Profit Margins: The Epicenter of the Valuation Debate

Is this market overvalued… or have valuations actually reached a “new era”?

via Profit Margins: The Epicenter of the Valuation Debate.

It’s my opinion that a combination of increased availability of information (the internet), and falling wages and rates since the 80′s/90′s have pushed valuations to a new normal that is higher than historical norms would suggest. I do believe we will witness margin compression as wages and rates rise sometime in the future (sooner than later hopefully)… however, IMO, this would be a short-term issue that would self-correct as demand increases due to increased wages and yields. This would push revenue and earnings higher regardless of moderate margin compression.

Great read. Take a look when you can and share with your buddies.

What if I told you this bull was born in 2011?

Did everyone just re-write history by forgetting we had a 20% correction (i.e. end of a bull market) in the fall of 2011 on a intra-day basis? Granted, this was on the heels of a downgrade on US debt and mainly a politically driven drop… but it did happen, didn’t it? Maybe I was just drunk and that whole time frame is a distorted memory.

Food for thought for those of you who think this bull market is getting long in the tooth. If you decided not to forget about 2011, we’re really only approaching this run’s 3rd birthday. Considering this, if we go back to the “start” of this “new” bull market on October 3rd, 2011 (closing low during that period), we would say that the base for this latest run began at 1099.23 on the S&P 500. Let’s take a look at some data from S&P on the average annual returns of all Post-WWII bull markets to begin our new comparison:

Now, lets compare those average annual returns to what we have witnessed since our “new” 2011 bull market:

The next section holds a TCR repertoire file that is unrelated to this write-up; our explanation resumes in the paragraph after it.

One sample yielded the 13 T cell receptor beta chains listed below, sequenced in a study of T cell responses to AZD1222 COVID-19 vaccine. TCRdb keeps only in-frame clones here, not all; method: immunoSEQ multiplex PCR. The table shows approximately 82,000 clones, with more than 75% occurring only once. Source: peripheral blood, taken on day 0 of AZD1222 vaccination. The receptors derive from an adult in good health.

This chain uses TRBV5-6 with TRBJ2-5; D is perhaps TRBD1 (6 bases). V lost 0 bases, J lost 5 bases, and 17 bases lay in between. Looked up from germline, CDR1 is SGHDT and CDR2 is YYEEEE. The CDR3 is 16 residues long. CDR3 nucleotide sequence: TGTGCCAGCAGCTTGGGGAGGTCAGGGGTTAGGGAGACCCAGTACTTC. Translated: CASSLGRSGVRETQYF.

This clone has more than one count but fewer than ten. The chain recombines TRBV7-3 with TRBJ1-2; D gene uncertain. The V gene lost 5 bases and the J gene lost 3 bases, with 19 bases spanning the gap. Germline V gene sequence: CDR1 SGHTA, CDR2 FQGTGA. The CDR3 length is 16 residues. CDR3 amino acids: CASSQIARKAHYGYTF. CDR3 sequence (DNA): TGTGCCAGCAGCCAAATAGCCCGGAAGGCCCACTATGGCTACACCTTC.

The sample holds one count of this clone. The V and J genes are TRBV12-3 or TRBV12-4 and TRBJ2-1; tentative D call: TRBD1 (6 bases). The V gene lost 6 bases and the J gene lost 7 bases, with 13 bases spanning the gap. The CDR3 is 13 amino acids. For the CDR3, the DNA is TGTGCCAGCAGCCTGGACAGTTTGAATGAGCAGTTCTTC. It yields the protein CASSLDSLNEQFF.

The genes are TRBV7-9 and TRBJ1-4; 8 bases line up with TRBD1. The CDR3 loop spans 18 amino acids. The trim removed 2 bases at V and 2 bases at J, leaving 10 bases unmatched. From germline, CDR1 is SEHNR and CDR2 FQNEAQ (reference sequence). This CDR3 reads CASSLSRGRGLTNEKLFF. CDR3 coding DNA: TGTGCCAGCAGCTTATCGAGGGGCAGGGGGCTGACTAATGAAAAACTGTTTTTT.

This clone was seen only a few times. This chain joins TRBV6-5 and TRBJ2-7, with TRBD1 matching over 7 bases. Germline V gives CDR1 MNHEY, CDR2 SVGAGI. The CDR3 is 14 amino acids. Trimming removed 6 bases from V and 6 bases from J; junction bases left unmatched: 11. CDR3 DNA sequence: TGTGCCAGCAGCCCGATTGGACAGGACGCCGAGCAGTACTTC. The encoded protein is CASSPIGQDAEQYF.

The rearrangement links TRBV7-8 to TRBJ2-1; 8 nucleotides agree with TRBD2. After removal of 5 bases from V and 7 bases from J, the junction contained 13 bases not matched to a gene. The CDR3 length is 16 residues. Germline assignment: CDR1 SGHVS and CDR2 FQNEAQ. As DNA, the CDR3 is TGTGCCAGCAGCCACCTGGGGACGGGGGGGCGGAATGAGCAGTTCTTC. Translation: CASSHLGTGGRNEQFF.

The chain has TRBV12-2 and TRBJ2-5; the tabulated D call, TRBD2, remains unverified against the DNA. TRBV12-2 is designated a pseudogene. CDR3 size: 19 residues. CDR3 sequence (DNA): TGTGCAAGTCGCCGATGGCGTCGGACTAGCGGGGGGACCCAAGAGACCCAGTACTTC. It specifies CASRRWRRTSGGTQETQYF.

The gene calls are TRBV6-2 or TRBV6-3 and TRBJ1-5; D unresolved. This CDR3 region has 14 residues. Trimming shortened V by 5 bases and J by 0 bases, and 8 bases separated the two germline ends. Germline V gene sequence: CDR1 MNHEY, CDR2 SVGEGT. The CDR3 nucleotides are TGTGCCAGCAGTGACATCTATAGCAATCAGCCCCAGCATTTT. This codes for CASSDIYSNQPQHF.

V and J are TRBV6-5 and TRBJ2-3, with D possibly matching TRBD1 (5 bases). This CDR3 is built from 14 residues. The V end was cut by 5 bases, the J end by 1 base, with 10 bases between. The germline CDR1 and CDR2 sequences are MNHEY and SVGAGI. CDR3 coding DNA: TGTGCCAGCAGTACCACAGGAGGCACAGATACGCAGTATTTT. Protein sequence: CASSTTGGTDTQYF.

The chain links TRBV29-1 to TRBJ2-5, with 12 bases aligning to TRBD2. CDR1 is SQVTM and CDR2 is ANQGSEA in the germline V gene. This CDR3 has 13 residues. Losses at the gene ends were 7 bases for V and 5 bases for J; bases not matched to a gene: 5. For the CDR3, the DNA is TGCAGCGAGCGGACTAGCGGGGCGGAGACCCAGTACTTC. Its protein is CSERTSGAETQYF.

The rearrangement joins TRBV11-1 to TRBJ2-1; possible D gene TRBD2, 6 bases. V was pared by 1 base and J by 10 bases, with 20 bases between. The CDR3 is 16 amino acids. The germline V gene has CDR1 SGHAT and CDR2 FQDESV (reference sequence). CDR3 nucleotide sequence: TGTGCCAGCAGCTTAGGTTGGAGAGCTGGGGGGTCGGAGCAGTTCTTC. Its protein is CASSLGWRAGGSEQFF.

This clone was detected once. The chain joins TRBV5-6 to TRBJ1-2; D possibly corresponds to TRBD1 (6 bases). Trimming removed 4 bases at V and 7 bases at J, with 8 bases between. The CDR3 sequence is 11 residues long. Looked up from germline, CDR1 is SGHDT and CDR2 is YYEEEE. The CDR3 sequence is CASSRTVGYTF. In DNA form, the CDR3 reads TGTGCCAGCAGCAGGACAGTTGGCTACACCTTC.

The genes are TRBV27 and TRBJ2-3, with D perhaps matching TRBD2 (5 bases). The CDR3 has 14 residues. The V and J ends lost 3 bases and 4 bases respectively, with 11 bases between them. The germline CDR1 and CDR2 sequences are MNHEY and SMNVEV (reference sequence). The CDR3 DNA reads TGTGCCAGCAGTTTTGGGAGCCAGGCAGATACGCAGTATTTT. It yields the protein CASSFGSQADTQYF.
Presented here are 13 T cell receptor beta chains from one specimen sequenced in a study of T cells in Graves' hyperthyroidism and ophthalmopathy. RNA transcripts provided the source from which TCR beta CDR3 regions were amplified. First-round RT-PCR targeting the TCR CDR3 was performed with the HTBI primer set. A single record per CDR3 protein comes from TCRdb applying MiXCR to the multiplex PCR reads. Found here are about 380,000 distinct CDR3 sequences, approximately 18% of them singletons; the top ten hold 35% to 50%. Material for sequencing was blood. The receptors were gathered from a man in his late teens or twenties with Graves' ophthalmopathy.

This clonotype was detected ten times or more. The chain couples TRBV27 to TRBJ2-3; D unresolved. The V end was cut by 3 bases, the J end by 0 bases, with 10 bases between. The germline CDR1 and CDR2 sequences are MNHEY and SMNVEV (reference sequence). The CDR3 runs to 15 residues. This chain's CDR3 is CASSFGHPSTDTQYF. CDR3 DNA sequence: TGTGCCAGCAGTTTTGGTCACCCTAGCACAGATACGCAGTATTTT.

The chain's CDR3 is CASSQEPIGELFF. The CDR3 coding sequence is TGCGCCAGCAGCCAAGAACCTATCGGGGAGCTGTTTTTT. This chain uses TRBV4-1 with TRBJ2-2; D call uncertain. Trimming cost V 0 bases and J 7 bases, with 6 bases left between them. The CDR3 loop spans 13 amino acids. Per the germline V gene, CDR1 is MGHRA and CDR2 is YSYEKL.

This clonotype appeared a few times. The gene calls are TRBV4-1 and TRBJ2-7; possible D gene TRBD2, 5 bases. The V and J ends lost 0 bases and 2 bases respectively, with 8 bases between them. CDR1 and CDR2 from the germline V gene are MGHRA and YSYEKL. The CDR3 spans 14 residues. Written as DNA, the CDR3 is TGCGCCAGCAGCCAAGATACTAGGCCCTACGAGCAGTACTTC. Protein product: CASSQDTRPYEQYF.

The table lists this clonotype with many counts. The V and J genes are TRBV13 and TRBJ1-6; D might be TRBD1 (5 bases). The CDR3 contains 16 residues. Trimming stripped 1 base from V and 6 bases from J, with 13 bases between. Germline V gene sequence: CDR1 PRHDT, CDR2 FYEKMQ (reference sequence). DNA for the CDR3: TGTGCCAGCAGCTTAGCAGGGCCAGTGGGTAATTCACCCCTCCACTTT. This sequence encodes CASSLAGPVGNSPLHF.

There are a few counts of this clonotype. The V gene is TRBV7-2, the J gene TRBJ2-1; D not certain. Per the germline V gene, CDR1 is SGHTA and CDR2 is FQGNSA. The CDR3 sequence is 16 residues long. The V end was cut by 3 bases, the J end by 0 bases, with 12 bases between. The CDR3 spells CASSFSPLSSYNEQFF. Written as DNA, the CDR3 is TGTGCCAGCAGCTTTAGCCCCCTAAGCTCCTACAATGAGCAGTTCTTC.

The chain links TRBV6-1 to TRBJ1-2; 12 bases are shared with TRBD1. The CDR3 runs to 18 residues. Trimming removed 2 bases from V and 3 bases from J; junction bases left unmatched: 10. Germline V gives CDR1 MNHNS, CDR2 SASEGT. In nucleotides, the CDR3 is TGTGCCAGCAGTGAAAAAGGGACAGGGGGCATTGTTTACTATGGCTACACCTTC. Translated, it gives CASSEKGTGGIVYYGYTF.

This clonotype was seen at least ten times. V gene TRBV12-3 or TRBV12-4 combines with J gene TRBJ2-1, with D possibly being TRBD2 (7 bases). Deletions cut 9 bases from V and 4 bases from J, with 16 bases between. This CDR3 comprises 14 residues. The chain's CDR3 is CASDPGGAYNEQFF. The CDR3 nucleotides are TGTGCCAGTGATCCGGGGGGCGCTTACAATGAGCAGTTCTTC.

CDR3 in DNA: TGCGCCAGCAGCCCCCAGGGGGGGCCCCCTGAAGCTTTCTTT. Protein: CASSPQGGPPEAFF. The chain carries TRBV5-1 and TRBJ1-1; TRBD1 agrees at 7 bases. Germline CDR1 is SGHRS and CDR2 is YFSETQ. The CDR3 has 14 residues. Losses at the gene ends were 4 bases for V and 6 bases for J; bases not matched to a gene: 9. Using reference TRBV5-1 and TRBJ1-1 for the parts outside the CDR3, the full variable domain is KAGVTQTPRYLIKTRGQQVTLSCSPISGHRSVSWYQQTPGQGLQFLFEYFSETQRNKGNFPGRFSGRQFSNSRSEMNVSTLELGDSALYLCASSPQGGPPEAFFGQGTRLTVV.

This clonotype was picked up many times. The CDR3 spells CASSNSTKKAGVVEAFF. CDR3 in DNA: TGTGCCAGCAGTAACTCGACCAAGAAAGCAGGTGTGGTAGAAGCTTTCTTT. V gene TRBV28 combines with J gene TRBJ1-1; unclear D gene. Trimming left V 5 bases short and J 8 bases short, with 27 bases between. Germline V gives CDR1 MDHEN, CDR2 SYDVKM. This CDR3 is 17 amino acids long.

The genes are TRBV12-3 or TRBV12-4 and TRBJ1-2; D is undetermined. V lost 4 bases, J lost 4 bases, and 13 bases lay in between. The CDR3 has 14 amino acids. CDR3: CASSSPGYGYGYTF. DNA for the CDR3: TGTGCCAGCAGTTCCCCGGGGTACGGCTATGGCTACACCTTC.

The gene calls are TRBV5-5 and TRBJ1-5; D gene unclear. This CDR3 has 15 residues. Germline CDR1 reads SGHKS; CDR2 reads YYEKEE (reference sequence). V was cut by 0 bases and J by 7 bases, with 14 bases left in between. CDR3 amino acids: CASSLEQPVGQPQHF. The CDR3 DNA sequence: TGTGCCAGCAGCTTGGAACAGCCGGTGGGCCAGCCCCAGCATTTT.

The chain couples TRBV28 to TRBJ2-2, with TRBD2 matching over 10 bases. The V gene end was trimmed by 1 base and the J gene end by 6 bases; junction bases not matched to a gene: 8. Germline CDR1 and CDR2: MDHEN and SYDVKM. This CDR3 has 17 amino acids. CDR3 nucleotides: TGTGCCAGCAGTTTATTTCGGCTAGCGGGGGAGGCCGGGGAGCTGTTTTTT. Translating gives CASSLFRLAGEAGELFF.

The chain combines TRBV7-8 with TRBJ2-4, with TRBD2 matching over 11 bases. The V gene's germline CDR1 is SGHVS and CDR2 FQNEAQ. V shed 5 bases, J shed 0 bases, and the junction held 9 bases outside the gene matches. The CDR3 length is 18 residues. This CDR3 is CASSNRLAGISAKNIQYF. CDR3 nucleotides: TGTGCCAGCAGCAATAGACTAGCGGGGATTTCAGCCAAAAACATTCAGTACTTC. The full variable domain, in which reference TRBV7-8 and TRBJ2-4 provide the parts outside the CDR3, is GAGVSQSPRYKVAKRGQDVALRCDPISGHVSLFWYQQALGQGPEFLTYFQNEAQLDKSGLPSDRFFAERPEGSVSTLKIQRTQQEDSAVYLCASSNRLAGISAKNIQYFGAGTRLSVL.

Using the historical averages of modern bull markets, we should expect the S&P to be somewhere around 1800 on October 3rd of this year. That would mean at Friday’s close we were actually overvalued by slightly more than 2%. Given today’s early gains we are actually even more overvalued. This would seem to support election year seasonality in the fact that we would need a sell-off or sideways trading for a decent period of time in order for the market to become overly attractive again. 

I would expect volatility to increase from here regardless of geopolitical events. We need a new catalyst to really send this thing higher when considering valuations, earnings growth, and potential for margin compression as wages rise. Long-term I remain very bullish on equities, but I wouldn’t be surprised to see 10-year yields fall back to 2.5% and equities suffer in the short-term.

 

 

real average hourly earnings

The depressing reason you’re about to get a raise

AlphaBet(a) Soup:

But will raises lead to better GDP gains, or simply margin compression for corps?

Originally posted on Fortune Finance: Hedge Funds, Markets, Mergers & Acquisitions, Private Equity, Venture Capital, Wall Street, Washington:

As employers stop considering the long-term unemployed, those still in the game have gained salary negotiating power.

FORTUNE — If it feels like you haven’t gotten a real raise in years, you’re not going crazy. The statistics back you up:

real average hourly earnings